Tuesday, April 1, 2008

zimbabwe's recent elections

It's quite a moment for Zimbabwe right now. Their elections were held on March 29, and, surpisingly, it seems there's a chance Robert Mugabe, the country's dictator/president of the past 28 years, is on his way out. I've had a hard time finding Zimbabwe news since I've been back, but the recent elections and the wait for results has the country back in the news. If Mugabe does leave power, who knows if the new regime will be any kinder to Zimbabwe's people and economy, but perhaps there's hope. Please join in praying for the people of Zimbabwe, that things will remain peaceful, that change will come that releases them from the terribleness they've been living in.

I was cautioned by friends and relatives against going to Zimbabwe last fall, mostly because the news reports suggested the place was in chaos. I'm so glad I still went because I found a different situation than I anticipated. Life for me, a visitor, was fine. I had plenty to eat and never, ever felt unsafe. In fact, I generally felt more safe and at ease there than I did in many of the other cities I visited. However, it was clear even in the briefest conversations that life has been terrifically hard for the people of Zimbabwe. When you ask someone how they're doing, it wasn't uncommon for the reply to be: "Half-half. So-so. Things are really bad here. This used to be a good place to live." Someone commented that things were better when the white farmers were still there. With the astronomical inflation rate, students at schools and universities were receiving extra tuition bills part way through the semester because the amount they paid at the beginning of the semester was no longer enough to cover the school's expenses.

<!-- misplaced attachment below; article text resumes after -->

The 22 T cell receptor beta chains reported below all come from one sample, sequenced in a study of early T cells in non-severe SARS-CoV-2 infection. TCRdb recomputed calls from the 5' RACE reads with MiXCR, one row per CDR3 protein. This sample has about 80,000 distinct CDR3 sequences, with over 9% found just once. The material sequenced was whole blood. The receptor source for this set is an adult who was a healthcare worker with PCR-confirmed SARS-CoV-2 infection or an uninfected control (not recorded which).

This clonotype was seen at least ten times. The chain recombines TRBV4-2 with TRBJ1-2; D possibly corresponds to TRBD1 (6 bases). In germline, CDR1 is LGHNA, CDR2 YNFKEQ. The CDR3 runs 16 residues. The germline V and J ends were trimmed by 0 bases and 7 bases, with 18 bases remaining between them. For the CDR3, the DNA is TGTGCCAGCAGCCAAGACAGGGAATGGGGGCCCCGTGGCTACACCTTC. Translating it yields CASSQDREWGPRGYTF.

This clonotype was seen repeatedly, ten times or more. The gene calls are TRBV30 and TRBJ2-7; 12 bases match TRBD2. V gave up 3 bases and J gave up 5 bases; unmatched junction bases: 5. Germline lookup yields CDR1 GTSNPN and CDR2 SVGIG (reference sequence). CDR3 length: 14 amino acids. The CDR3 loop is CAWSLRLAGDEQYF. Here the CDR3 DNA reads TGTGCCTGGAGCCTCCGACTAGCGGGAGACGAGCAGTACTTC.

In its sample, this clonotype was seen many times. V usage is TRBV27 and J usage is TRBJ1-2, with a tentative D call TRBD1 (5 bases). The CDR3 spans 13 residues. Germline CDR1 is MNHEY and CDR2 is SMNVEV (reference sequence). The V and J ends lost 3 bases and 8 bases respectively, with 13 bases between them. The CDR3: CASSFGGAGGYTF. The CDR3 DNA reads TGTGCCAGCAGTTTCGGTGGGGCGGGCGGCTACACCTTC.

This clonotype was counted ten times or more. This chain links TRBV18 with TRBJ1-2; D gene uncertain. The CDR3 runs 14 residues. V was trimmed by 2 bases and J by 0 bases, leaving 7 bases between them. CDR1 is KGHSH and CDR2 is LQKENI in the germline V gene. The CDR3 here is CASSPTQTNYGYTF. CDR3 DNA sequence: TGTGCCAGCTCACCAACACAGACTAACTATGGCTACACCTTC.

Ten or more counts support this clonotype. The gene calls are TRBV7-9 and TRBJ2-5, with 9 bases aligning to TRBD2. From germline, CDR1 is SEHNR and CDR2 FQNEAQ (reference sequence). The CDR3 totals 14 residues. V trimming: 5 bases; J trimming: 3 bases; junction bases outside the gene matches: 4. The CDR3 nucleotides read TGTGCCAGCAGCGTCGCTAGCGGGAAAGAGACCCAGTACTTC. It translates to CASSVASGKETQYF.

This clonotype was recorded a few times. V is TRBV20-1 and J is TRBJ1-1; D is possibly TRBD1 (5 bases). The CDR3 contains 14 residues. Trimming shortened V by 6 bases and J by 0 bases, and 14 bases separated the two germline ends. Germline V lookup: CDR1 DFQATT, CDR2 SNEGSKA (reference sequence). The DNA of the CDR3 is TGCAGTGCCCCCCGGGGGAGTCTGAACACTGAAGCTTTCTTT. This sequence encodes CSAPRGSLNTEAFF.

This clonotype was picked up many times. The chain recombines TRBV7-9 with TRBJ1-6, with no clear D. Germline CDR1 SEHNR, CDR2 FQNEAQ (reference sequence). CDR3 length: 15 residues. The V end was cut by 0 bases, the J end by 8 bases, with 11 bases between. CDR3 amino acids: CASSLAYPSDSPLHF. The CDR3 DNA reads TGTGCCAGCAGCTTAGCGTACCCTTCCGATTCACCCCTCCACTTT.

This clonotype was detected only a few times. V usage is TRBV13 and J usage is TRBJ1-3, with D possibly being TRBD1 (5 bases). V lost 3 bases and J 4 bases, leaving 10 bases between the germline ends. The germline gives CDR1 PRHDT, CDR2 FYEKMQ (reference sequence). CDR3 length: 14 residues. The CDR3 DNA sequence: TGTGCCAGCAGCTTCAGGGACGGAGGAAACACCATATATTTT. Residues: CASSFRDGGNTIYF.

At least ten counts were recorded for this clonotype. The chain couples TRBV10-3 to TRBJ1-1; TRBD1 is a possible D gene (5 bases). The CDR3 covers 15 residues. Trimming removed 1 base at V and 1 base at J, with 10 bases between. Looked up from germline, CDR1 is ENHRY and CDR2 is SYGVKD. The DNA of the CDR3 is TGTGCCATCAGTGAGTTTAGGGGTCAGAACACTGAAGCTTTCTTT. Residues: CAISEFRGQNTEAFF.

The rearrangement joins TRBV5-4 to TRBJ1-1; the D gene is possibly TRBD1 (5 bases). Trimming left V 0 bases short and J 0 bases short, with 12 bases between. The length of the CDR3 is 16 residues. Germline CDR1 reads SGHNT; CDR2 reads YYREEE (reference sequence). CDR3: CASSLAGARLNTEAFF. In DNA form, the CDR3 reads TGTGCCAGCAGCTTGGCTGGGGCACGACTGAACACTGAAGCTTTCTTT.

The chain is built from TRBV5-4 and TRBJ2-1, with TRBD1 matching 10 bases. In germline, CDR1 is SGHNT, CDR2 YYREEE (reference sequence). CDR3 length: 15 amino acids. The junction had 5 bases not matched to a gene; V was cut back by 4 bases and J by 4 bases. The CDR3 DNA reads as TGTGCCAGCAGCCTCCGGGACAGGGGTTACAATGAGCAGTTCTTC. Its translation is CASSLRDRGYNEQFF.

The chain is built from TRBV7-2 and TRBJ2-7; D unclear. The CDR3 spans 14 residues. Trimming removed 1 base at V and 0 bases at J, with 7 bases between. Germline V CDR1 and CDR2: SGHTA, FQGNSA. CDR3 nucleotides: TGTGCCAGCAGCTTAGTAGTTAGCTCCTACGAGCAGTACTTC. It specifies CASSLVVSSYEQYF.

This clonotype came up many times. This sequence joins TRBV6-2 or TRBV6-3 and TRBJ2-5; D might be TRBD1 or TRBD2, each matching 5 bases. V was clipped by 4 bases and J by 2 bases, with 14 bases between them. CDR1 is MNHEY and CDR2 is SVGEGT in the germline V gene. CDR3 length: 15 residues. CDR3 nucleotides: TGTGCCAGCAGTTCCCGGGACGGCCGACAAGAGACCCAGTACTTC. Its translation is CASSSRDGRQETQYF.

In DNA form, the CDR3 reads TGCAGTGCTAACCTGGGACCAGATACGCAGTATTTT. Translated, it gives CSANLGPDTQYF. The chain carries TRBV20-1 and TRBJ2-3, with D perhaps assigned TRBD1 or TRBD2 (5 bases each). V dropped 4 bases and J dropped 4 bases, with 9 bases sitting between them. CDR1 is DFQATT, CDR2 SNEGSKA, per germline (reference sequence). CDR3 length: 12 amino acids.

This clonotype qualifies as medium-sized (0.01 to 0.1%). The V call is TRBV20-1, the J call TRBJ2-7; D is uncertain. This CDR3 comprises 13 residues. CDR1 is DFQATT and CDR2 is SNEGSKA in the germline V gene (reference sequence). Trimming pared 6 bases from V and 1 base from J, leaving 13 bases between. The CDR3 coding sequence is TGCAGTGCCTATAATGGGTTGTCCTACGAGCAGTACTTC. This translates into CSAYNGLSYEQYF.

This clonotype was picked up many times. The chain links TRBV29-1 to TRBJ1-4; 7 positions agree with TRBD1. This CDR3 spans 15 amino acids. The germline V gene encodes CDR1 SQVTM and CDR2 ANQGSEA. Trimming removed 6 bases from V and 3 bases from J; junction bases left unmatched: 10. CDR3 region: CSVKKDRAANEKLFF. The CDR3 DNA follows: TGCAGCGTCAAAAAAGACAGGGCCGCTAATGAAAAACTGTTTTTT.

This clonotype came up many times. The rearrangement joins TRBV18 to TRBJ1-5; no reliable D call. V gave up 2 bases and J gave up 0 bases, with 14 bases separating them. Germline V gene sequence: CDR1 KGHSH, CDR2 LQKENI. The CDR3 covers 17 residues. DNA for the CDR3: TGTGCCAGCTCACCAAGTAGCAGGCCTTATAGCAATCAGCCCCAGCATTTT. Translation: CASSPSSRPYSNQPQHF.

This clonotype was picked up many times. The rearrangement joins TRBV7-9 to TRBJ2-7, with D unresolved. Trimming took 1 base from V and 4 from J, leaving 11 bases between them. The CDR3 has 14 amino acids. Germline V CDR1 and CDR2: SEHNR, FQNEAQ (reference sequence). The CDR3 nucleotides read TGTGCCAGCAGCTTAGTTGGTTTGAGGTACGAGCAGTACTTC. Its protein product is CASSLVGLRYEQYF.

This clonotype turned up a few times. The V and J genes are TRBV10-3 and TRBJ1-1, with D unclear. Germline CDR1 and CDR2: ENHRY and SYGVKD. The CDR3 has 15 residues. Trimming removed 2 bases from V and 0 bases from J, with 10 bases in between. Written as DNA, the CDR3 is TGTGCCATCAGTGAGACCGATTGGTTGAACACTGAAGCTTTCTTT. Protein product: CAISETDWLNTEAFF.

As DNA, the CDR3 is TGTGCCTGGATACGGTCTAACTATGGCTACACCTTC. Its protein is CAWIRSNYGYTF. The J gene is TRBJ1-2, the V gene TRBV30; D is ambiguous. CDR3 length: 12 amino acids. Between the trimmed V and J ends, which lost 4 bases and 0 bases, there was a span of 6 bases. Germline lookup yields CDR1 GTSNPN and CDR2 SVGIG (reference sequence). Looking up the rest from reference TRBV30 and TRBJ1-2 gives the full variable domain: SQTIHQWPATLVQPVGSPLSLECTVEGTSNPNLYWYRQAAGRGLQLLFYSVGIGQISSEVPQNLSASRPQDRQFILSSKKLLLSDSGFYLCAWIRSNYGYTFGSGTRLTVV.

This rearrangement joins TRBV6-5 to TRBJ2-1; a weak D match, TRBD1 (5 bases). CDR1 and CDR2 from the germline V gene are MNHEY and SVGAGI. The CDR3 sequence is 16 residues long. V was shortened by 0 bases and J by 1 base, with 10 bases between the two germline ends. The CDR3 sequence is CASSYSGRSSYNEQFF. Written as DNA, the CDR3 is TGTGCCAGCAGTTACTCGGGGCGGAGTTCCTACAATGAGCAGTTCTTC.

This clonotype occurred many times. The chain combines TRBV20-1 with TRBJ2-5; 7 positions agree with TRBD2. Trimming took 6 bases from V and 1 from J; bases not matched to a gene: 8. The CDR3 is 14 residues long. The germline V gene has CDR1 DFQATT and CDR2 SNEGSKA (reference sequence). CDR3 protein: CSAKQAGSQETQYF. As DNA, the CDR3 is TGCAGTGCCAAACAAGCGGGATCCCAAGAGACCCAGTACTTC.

What struck me, though, is that somehow people were making it. Somehow they were soldiering on. And that is to the credit of the resilience of Zimbabwe's people. In spite of the heaviness, people still laughed and smiled and welcomed a stranger into their midst.

The part of Zimbabwe I visited is located near the border with Mozambique, so it's possible things were even more dire in the Zimbabwe's interior than what I experienced. The people on the eastern edge of Zimbabwe could go over to Mozambique and down to South Africa to get the supplies and foodstuffs that had stopped being available in Zim. People in the interior would be less likely to be able to do that.

Here are links to some election news:
Zimbabwe bloggers react to delays
Deal 'close' for Mugabe to leave
Zimbabwe opposition leader: no talks

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